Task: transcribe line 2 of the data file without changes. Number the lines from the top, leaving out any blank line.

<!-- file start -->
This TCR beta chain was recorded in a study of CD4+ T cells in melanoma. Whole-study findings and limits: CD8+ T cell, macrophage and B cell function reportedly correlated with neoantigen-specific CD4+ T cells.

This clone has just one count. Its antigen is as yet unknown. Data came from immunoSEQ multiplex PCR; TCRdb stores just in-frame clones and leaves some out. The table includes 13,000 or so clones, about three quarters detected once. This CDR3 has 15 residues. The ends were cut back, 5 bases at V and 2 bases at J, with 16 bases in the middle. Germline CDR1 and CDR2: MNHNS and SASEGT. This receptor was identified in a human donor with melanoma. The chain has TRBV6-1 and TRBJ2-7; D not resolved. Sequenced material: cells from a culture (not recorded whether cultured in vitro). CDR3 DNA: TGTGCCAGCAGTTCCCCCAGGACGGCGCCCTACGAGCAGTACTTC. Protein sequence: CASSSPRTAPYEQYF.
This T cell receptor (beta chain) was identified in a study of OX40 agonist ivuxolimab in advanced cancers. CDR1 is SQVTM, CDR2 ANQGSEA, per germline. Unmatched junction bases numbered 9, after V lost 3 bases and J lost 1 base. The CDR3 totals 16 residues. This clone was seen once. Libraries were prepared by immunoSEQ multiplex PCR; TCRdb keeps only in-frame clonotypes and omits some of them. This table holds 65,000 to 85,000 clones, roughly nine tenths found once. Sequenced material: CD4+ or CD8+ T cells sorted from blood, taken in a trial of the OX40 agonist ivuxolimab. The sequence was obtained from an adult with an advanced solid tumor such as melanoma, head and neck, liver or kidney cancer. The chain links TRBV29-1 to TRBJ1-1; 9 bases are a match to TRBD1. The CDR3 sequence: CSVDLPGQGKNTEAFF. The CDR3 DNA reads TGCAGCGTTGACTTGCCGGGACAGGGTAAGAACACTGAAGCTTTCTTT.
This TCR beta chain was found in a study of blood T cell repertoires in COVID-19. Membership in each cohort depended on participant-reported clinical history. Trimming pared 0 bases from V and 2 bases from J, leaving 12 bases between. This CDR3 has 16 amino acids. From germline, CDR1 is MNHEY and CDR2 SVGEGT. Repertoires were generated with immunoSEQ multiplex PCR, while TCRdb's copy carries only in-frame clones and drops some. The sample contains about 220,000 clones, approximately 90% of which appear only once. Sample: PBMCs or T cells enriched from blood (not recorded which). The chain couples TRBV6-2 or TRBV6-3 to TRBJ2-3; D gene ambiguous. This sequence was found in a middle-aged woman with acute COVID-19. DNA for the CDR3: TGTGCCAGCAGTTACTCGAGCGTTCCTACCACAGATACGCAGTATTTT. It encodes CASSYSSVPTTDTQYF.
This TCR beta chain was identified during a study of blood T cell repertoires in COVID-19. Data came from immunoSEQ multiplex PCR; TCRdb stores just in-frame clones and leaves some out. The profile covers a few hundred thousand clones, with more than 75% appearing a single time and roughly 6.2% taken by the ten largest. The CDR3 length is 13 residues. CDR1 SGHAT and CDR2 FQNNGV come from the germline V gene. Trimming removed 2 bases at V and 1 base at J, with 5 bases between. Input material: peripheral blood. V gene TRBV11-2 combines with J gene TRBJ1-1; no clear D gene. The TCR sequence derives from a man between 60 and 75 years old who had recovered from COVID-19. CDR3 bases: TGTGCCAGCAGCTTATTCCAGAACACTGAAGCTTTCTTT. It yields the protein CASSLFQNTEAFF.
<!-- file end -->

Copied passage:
This clone has just one count. Its antigen is as yet unknown. Data came from immunoSEQ multiplex PCR; TCRdb stores just in-frame clones and leaves some out. The table includes 13,000 or so clones, about three quarters detected once. This CDR3 has 15 residues. The ends were cut back, 5 bases at V and 2 bases at J, with 16 bases in the middle. Germline CDR1 and CDR2: MNHNS and SASEGT. This receptor was identified in a human donor with melanoma. The chain has TRBV6-1 and TRBJ2-7; D not resolved. Sequenced material: cells from a culture (not recorded whether cultured in vitro). CDR3 DNA: TGTGCCAGCAGTTCCCCCAGGACGGCGCCCTACGAGCAGTACTTC. Protein sequence: CASSSPRTAPYEQYF.